FIG. 5, illustrates the preferred technique for firmly seating guard 18 in housing 10. Three of the extension tips are inserted as above, that is, by deformation of housing 10. However, the fourth extension 28 is physically bent at an angle of approximately 45 degrees to enable it to pass through the opening defined by circular edge 19 and be positioned within the rolled bead. When the guard is in position in the bead, the physically bent extension 28 is bent back toward its original shape to lock the guard in position in the housing. Bending may be readily accomplished with a tool, such as a conventional set of pliers. It will be appreciated that this latter technique for positioning the guard in the housing effectively precludes the guard from being accidently dislodged from the housing and provides a simple positive lock in the rolled bead. Removal of the guard for replacement of the bulb, should the need arise, is readily accomplished by reversal of the above procedure.
FIG. 6 illustrates a food warming station that may typically be found in a restaurant cooking area. A base 30 supports a generally "L"-shaped support comprising an upright section 32 and a horizontal arm section 34, from which a pair of luminaires 9, constructed in accordance with the invention, are supported. A suitable clamp mechanism 36 is used to support the luminaires in position over a tray 38 containing cooked food 40 to be kept warm. Obviously, a greater number of luminaires may be used as desired. While the design of the station may provide for differing distances between the luminaire and the food, the proximity of the fragile bulb to the food creates the need for the inventive guard.
What has been described is a novel guard arrangement for a food warmer lamp which is economical to manufacture and positive in operation. It is recognized that numerous changes and modifications in the described embodiment of the invention will be apparent to those skilled in the art without departing from its true spirit and scope. The invention is to be limited only as defined in the claims.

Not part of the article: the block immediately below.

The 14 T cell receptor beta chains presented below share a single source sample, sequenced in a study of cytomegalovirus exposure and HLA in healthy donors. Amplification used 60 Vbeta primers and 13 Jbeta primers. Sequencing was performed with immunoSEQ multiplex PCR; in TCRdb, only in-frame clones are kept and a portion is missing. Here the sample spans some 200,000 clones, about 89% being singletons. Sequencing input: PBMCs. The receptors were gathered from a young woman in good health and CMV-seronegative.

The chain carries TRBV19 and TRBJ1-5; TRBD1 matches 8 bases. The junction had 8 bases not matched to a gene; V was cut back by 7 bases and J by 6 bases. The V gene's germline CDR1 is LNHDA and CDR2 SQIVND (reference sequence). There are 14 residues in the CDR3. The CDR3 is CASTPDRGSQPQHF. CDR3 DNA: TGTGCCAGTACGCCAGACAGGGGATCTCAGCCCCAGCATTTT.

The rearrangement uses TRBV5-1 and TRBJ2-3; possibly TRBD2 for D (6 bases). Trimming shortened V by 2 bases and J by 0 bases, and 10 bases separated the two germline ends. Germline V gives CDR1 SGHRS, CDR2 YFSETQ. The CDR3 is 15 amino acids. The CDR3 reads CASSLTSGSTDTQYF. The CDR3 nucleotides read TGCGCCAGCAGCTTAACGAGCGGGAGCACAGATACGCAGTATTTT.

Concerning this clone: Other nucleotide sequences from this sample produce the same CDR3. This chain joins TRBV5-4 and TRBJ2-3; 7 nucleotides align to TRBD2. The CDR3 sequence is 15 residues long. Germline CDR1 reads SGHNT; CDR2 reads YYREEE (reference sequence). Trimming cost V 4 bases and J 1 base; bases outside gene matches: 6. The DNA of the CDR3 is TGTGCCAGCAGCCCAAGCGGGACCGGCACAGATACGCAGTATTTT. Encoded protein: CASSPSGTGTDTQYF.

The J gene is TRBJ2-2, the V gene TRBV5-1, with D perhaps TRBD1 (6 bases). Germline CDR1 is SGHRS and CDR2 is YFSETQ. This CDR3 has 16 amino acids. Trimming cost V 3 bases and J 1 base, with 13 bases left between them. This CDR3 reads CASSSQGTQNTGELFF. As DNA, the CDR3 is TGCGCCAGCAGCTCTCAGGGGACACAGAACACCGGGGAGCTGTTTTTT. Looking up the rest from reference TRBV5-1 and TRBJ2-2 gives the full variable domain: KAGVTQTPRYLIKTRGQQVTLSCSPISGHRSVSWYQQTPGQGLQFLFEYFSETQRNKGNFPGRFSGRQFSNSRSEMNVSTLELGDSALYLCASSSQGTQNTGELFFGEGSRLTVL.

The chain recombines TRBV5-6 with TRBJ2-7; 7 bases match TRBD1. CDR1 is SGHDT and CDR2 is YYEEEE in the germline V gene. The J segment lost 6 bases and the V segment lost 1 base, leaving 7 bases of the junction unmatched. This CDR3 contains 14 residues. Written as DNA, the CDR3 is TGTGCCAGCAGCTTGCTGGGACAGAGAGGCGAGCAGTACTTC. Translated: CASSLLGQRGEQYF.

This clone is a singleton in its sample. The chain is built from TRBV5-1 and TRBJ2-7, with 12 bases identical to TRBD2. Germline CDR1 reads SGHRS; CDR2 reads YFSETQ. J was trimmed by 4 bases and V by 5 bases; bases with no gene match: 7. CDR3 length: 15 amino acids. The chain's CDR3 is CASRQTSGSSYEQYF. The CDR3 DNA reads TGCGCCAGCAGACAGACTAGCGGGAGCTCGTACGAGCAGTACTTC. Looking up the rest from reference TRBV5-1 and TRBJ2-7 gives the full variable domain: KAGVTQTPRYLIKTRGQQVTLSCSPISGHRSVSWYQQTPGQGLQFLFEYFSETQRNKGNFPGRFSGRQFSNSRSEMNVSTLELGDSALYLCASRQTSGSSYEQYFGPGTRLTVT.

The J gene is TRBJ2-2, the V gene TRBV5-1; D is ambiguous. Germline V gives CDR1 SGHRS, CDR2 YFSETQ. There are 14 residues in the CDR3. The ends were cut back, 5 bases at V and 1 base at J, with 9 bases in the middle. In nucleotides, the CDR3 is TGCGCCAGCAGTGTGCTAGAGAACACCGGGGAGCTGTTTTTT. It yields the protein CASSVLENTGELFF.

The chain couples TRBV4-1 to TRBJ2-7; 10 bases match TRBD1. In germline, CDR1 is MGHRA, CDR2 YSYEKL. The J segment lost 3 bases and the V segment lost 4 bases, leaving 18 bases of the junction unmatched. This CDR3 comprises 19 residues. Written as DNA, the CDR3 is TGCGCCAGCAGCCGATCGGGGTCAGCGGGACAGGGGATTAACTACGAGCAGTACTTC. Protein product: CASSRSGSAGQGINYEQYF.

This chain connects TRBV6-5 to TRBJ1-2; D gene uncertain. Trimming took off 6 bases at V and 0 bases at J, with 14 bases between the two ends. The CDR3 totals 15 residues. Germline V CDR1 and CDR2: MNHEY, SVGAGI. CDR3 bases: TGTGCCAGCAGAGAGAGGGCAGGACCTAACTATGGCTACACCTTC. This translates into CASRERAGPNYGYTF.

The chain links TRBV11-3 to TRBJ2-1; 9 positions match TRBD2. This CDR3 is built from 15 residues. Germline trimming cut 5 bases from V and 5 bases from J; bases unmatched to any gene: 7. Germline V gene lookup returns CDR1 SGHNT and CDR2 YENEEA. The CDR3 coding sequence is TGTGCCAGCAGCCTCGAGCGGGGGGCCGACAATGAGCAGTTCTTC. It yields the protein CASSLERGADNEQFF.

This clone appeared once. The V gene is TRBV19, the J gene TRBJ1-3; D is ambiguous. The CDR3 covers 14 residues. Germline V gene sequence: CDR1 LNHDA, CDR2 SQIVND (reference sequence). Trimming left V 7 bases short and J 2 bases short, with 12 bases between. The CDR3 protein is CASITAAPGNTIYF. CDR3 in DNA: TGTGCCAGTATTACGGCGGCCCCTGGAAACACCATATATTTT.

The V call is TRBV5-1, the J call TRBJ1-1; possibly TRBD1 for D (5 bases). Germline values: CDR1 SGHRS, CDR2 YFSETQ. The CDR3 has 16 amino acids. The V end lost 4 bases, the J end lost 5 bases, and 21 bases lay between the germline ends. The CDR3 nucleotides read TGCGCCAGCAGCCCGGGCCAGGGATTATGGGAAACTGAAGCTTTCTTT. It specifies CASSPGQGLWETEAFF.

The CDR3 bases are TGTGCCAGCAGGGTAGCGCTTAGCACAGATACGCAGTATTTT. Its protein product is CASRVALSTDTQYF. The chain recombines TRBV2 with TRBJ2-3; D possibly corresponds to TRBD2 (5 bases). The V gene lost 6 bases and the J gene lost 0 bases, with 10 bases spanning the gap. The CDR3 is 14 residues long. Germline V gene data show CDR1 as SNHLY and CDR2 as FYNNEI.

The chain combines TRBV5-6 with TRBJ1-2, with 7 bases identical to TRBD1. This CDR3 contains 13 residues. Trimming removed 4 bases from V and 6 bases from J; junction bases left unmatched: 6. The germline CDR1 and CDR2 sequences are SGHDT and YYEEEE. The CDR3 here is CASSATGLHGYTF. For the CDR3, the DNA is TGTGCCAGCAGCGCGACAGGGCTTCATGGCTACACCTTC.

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|Citing Patent||Filing date||Publication date||Applicant||Title|
|US4965708 *||Sep 6, 1988||Oct 23, 1990||Louis Jean Marie W||Light assembly having a magnetized base|
|US5371280 *||Nov 5, 1991||Dec 6, 1994||Nippon Shokubai Co., Ltd.||Polymerization inhibitor and inhibiting method for vinyl compound|
|US5452192 *||Dec 6, 1993||Sep 19, 1995||Yurich; Gary D.||Luminaire having hard wiring|
|US5718506 *||Jan 27, 1997||Feb 17, 1998||Yeh; John||Floor lamp safety shield|
|US6905233||Jul 2, 2003||Jun 14, 2005||William P Blumenfeld-Kesler||Light guard|
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|US7897188||Jun 5, 2007||Mar 1, 2011||Wegra Beheer B.V.||Baking apparatus and method for baking edible products|
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|U.S. Classification||362/344, 362/376, 99/450|
|International Classification||F21V15/00, F21V25/00|
|Cooperative Classification||F21V15/00, F21V25/00|
|European Classification||F21V25/00, F21V15/00|
|Dec 12, 1988||AS||Assignment|
Owner name: KEATING OF CHICAGO, INC., 715 SOUTH 25TH AVENUE, B
Free format text: ASSIGNMENT OF ASSIGNORS INTEREST.;ASSIGNOR:KEATING, RICHARD;REEL/FRAME:004997/0143
|Feb 20, 1990||FPAY||Fee payment|
Year of fee payment: 4
|Jun 14, 1994||REMI||Maintenance fee reminder mailed|
|Nov 6, 1994||LAPS||Lapse for failure to pay maintenance fees|
|Jan 17, 1995||FP||Expired due to failure to pay maintenance fee|
Effective date: 19941104